Tangier Island, situated off the coast of Virginia in the Chesapeake Bay, has long been a cultural and historic treasure. Receiving its current name by the explorer John Smith, the island had long been a summer retreat for the Pocomoke Indians. A European settler—Ambrose White—received a patent to 400 acres on the island in 1670, and the patent changed hands numerous times over the next century. As of 2010, the island’s inhabitants numbered just over 700, although summertime tourism increases the population substantially. The island is known for its ban on automobiles and the unique dialect of its full-time residents. Rising sea levels threaten the very existence of the island.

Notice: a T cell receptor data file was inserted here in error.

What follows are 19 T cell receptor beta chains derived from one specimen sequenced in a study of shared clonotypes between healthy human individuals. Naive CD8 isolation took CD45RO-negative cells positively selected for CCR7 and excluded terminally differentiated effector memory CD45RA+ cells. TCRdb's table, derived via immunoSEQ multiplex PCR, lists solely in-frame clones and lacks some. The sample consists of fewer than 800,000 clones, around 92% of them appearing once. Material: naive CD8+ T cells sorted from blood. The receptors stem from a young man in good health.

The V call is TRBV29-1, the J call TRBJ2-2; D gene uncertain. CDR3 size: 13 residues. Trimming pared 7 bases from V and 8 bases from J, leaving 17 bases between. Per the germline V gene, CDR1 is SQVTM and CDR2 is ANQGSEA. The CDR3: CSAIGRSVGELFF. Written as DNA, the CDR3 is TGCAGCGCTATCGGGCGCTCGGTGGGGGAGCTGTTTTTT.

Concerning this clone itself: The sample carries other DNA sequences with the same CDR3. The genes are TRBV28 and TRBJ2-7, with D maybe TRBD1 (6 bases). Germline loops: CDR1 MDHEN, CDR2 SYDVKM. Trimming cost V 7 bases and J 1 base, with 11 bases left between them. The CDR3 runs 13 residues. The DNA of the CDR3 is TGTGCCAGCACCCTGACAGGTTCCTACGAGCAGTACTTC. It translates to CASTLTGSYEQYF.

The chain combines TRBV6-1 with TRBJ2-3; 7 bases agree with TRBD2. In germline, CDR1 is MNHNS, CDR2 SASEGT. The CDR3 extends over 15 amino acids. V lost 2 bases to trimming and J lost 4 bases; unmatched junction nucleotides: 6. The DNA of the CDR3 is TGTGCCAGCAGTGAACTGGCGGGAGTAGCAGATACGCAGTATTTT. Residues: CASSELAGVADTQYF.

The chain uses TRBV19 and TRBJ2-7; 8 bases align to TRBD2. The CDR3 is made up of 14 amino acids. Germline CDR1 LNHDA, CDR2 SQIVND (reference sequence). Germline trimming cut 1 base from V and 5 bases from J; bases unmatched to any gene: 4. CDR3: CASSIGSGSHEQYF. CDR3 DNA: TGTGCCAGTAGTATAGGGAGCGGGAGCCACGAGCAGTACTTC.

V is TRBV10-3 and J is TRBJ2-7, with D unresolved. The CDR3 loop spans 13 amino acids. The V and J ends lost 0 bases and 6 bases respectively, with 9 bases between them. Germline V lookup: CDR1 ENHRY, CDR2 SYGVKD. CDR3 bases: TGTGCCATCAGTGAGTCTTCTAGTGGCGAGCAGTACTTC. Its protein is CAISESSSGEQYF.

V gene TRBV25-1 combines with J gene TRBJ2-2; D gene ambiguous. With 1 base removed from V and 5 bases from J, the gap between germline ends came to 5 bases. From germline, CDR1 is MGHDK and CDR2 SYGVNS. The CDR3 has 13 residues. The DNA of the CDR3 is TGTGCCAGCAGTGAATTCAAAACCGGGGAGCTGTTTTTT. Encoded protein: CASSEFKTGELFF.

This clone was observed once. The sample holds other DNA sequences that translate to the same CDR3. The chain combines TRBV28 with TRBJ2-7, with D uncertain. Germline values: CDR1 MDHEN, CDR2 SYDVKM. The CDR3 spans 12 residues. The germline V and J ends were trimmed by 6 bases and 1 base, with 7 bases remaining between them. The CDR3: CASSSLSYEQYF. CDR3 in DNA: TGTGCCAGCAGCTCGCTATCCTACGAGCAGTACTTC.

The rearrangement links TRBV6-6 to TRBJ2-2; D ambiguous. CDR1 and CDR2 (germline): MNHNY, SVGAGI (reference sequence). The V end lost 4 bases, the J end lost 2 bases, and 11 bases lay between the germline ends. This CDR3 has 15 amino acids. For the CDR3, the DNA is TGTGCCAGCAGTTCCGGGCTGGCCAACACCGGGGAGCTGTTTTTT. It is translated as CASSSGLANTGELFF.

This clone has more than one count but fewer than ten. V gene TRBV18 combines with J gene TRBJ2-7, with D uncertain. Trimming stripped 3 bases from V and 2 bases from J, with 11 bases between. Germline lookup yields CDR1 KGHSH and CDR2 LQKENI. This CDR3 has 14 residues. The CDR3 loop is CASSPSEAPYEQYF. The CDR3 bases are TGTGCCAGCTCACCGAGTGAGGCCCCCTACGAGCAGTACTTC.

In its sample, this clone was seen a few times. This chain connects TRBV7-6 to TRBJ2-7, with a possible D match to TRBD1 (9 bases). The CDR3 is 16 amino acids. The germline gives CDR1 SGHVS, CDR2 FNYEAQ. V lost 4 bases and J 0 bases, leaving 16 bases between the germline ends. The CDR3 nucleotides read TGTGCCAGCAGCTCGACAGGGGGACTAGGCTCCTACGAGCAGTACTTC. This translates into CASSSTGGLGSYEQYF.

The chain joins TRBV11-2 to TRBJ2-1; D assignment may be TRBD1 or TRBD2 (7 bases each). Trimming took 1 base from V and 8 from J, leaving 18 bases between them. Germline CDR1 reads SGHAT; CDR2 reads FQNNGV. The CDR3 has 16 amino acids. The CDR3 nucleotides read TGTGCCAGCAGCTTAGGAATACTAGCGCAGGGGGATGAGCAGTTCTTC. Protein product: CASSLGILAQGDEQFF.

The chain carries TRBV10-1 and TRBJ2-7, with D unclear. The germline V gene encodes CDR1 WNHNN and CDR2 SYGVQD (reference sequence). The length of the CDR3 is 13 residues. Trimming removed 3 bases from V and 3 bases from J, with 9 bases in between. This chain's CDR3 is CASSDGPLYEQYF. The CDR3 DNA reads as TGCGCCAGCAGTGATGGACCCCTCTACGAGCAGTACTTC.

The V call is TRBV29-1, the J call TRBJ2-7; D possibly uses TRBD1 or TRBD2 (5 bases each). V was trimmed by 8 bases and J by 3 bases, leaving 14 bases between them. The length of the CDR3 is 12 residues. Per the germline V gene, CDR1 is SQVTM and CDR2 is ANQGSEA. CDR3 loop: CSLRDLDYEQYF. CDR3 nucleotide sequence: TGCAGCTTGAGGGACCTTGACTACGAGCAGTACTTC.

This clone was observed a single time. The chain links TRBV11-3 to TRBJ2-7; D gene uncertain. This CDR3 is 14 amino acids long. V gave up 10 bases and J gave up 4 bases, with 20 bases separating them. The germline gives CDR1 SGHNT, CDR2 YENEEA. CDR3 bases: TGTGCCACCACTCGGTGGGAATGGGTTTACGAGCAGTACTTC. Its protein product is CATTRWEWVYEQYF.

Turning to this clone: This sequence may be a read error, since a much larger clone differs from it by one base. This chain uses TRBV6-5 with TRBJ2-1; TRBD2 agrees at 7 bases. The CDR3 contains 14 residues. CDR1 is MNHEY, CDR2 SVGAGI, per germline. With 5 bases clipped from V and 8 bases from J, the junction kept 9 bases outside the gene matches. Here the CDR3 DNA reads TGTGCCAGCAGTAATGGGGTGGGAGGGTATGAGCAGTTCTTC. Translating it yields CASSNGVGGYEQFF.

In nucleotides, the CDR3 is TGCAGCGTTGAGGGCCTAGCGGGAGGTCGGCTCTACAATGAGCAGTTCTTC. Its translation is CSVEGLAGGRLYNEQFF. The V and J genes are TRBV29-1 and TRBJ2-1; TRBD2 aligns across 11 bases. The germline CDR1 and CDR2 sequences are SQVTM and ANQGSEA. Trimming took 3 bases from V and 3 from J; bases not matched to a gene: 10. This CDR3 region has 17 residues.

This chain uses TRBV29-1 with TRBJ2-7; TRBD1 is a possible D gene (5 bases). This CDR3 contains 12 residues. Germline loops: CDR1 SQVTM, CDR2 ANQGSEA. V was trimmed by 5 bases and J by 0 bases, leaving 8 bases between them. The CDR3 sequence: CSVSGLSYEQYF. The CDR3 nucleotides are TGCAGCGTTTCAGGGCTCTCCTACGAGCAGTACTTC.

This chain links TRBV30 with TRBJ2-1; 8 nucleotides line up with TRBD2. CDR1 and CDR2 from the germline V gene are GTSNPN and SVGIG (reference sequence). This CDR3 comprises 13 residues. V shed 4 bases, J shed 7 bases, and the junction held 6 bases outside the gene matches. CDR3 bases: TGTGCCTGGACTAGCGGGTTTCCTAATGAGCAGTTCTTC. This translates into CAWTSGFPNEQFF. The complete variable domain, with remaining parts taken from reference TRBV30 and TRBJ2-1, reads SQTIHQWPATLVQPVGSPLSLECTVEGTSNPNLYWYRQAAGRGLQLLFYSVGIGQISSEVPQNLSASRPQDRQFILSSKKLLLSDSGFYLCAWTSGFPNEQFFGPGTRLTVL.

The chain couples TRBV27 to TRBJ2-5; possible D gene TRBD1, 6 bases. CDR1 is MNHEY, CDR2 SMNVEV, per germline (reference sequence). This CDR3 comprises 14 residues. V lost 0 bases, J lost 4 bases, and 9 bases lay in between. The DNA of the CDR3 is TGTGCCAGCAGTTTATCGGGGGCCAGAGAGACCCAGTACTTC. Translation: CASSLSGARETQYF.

Should the United States save Tangier Island from oblivion?
By Jon Gertner
The New York Times
July 6, 2016